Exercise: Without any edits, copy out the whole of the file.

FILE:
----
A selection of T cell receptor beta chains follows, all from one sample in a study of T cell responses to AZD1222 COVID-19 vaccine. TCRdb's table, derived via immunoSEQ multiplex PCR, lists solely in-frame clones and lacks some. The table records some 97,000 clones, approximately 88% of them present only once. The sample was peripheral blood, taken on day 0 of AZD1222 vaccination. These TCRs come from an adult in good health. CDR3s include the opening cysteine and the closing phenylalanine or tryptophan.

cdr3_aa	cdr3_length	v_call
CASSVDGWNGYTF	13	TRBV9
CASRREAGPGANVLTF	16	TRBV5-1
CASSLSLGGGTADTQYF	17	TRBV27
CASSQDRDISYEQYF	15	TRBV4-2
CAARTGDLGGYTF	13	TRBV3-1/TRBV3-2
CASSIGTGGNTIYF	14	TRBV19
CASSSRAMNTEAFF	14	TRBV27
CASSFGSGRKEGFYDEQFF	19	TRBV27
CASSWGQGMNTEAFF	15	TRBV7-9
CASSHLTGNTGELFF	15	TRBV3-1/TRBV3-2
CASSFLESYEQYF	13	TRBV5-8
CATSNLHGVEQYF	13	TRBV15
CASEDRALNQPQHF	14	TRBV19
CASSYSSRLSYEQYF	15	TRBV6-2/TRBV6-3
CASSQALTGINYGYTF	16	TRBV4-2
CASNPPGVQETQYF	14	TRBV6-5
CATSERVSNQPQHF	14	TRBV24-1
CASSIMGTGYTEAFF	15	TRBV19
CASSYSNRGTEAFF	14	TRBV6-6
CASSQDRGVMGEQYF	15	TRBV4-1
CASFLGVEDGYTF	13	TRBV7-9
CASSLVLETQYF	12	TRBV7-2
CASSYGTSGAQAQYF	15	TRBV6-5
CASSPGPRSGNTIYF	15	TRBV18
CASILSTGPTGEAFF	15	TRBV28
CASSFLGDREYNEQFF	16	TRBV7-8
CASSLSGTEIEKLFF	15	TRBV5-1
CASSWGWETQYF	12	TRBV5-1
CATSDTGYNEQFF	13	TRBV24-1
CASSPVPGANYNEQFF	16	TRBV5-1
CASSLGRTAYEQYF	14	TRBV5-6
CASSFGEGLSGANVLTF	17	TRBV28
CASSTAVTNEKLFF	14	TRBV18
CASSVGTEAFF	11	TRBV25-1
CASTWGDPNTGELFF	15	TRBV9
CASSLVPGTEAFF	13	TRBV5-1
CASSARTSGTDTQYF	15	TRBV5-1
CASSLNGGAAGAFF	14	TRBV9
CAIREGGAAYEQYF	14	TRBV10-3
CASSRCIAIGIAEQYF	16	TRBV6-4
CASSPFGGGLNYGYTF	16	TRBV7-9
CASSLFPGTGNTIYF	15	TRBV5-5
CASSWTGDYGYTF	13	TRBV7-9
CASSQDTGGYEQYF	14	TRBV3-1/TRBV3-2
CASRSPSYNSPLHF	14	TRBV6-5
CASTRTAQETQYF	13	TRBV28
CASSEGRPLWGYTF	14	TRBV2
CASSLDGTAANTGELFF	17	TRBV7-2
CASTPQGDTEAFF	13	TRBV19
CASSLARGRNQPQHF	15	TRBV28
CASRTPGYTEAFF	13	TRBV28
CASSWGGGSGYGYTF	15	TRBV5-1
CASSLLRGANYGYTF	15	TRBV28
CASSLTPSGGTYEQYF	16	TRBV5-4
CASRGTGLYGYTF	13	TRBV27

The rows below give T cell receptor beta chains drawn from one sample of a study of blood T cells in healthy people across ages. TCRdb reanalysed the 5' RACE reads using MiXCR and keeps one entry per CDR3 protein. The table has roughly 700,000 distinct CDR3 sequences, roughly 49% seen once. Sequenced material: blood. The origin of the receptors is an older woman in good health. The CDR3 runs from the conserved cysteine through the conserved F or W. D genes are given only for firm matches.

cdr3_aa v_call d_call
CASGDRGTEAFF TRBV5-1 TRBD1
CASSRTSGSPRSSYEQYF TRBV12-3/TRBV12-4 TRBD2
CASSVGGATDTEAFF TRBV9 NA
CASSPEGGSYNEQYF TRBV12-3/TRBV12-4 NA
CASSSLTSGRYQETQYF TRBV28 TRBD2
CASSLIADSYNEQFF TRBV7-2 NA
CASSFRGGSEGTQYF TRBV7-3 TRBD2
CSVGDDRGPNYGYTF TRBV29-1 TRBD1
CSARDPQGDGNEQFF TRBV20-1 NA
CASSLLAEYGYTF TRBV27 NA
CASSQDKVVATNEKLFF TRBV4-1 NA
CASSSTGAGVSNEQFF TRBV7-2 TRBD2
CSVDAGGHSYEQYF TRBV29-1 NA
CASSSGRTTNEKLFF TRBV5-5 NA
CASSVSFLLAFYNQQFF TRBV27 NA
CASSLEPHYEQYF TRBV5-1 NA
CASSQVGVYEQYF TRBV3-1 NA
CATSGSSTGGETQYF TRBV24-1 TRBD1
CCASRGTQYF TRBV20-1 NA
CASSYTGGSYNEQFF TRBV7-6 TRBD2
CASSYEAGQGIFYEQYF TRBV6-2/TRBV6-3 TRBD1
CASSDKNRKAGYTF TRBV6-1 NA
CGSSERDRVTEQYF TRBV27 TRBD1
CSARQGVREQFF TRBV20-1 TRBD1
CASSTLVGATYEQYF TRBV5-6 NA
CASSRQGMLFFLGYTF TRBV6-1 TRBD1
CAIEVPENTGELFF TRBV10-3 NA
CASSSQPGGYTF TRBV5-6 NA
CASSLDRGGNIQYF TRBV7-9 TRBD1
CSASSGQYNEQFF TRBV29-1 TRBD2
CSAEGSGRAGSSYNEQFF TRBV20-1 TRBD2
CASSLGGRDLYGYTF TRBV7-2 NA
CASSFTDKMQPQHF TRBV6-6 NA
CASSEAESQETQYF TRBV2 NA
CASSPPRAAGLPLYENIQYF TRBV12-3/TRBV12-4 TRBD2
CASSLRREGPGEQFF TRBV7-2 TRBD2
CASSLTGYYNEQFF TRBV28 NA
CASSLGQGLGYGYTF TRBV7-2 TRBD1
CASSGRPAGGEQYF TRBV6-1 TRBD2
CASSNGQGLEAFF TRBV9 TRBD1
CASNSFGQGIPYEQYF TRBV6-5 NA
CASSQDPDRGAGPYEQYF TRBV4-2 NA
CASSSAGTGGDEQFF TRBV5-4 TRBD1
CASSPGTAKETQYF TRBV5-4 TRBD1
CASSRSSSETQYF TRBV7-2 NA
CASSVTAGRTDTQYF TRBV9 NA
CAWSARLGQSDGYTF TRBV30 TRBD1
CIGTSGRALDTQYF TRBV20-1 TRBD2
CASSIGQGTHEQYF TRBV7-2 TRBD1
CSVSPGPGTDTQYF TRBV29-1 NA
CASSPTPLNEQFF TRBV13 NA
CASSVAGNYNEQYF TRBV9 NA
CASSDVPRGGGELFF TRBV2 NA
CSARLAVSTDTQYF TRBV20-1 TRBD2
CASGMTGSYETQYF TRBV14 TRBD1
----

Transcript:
A selection of T cell receptor beta chains follows, all from one sample in a study of T cell responses to AZD1222 COVID-19 vaccine. TCRdb's table, derived via immunoSEQ multiplex PCR, lists solely in-frame clones and lacks some. The table records some 97,000 clones, approximately 88% of them present only once. The sample was peripheral blood, taken on day 0 of AZD1222 vaccination. These TCRs come from an adult in good health. CDR3s include the opening cysteine and the closing phenylalanine or tryptophan.

cdr3_aa	cdr3_length	v_call
CASSVDGWNGYTF	13	TRBV9
CASRREAGPGANVLTF	16	TRBV5-1
CASSLSLGGGTADTQYF	17	TRBV27
CASSQDRDISYEQYF	15	TRBV4-2
CAARTGDLGGYTF	13	TRBV3-1/TRBV3-2
CASSIGTGGNTIYF	14	TRBV19
CASSSRAMNTEAFF	14	TRBV27
CASSFGSGRKEGFYDEQFF	19	TRBV27
CASSWGQGMNTEAFF	15	TRBV7-9
CASSHLTGNTGELFF	15	TRBV3-1/TRBV3-2
CASSFLESYEQYF	13	TRBV5-8
CATSNLHGVEQYF	13	TRBV15
CASEDRALNQPQHF	14	TRBV19
CASSYSSRLSYEQYF	15	TRBV6-2/TRBV6-3
CASSQALTGINYGYTF	16	TRBV4-2
CASNPPGVQETQYF	14	TRBV6-5
CATSERVSNQPQHF	14	TRBV24-1
CASSIMGTGYTEAFF	15	TRBV19
CASSYSNRGTEAFF	14	TRBV6-6
CASSQDRGVMGEQYF	15	TRBV4-1
CASFLGVEDGYTF	13	TRBV7-9
CASSLVLETQYF	12	TRBV7-2
CASSYGTSGAQAQYF	15	TRBV6-5
CASSPGPRSGNTIYF	15	TRBV18
CASILSTGPTGEAFF	15	TRBV28
CASSFLGDREYNEQFF	16	TRBV7-8
CASSLSGTEIEKLFF	15	TRBV5-1
CASSWGWETQYF	12	TRBV5-1
CATSDTGYNEQFF	13	TRBV24-1
CASSPVPGANYNEQFF	16	TRBV5-1
CASSLGRTAYEQYF	14	TRBV5-6
CASSFGEGLSGANVLTF	17	TRBV28
CASSTAVTNEKLFF	14	TRBV18
CASSVGTEAFF	11	TRBV25-1
CASTWGDPNTGELFF	15	TRBV9
CASSLVPGTEAFF	13	TRBV5-1
CASSARTSGTDTQYF	15	TRBV5-1
CASSLNGGAAGAFF	14	TRBV9
CAIREGGAAYEQYF	14	TRBV10-3
CASSRCIAIGIAEQYF	16	TRBV6-4
CASSPFGGGLNYGYTF	16	TRBV7-9
CASSLFPGTGNTIYF	15	TRBV5-5
CASSWTGDYGYTF	13	TRBV7-9
CASSQDTGGYEQYF	14	TRBV3-1/TRBV3-2
CASRSPSYNSPLHF	14	TRBV6-5
CASTRTAQETQYF	13	TRBV28
CASSEGRPLWGYTF	14	TRBV2
CASSLDGTAANTGELFF	17	TRBV7-2
CASTPQGDTEAFF	13	TRBV19
CASSLARGRNQPQHF	15	TRBV28
CASRTPGYTEAFF	13	TRBV28
CASSWGGGSGYGYTF	15	TRBV5-1
CASSLLRGANYGYTF	15	TRBV28
CASSLTPSGGTYEQYF	16	TRBV5-4
CASRGTGLYGYTF	13	TRBV27

The rows below give T cell receptor beta chains drawn from one sample of a study of blood T cells in healthy people across ages. TCRdb reanalysed the 5' RACE reads using MiXCR and keeps one entry per CDR3 protein. The table has roughly 700,000 distinct CDR3 sequences, roughly 49% seen once. Sequenced material: blood. The origin of the receptors is an older woman in good health. The CDR3 runs from the conserved cysteine through the conserved F or W. D genes are given only for firm matches.

cdr3_aa v_call d_call
CASGDRGTEAFF TRBV5-1 TRBD1
CASSRTSGSPRSSYEQYF TRBV12-3/TRBV12-4 TRBD2
CASSVGGATDTEAFF TRBV9 NA
CASSPEGGSYNEQYF TRBV12-3/TRBV12-4 NA
CASSSLTSGRYQETQYF TRBV28 TRBD2
CASSLIADSYNEQFF TRBV7-2 NA
CASSFRGGSEGTQYF TRBV7-3 TRBD2
CSVGDDRGPNYGYTF TRBV29-1 TRBD1
CSARDPQGDGNEQFF TRBV20-1 NA
CASSLLAEYGYTF TRBV27 NA
CASSQDKVVATNEKLFF TRBV4-1 NA
CASSSTGAGVSNEQFF TRBV7-2 TRBD2
CSVDAGGHSYEQYF TRBV29-1 NA
CASSSGRTTNEKLFF TRBV5-5 NA
CASSVSFLLAFYNQQFF TRBV27 NA
CASSLEPHYEQYF TRBV5-1 NA
CASSQVGVYEQYF TRBV3-1 NA
CATSGSSTGGETQYF TRBV24-1 TRBD1
CCASRGTQYF TRBV20-1 NA
CASSYTGGSYNEQFF TRBV7-6 TRBD2
CASSYEAGQGIFYEQYF TRBV6-2/TRBV6-3 TRBD1
CASSDKNRKAGYTF TRBV6-1 NA
CGSSERDRVTEQYF TRBV27 TRBD1
CSARQGVREQFF TRBV20-1 TRBD1
CASSTLVGATYEQYF TRBV5-6 NA
CASSRQGMLFFLGYTF TRBV6-1 TRBD1
CAIEVPENTGELFF TRBV10-3 NA
CASSSQPGGYTF TRBV5-6 NA
CASSLDRGGNIQYF TRBV7-9 TRBD1
CSASSGQYNEQFF TRBV29-1 TRBD2
CSAEGSGRAGSSYNEQFF TRBV20-1 TRBD2
CASSLGGRDLYGYTF TRBV7-2 NA
CASSFTDKMQPQHF TRBV6-6 NA
CASSEAESQETQYF TRBV2 NA
CASSPPRAAGLPLYENIQYF TRBV12-3/TRBV12-4 TRBD2
CASSLRREGPGEQFF TRBV7-2 TRBD2
CASSLTGYYNEQFF TRBV28 NA
CASSLGQGLGYGYTF TRBV7-2 TRBD1
CASSGRPAGGEQYF TRBV6-1 TRBD2
CASSNGQGLEAFF TRBV9 TRBD1
CASNSFGQGIPYEQYF TRBV6-5 NA
CASSQDPDRGAGPYEQYF TRBV4-2 NA
CASSSAGTGGDEQFF TRBV5-4 TRBD1
CASSPGTAKETQYF TRBV5-4 TRBD1
CASSRSSSETQYF TRBV7-2 NA
CASSVTAGRTDTQYF TRBV9 NA
CAWSARLGQSDGYTF TRBV30 TRBD1
CIGTSGRALDTQYF TRBV20-1 TRBD2
CASSIGQGTHEQYF TRBV7-2 TRBD1
CSVSPGPGTDTQYF TRBV29-1 NA
CASSPTPLNEQFF TRBV13 NA
CASSVAGNYNEQYF TRBV9 NA
CASSDVPRGGGELFF TRBV2 NA
CSARLAVSTDTQYF TRBV20-1 TRBD2
CASGMTGSYETQYF TRBV14 TRBD1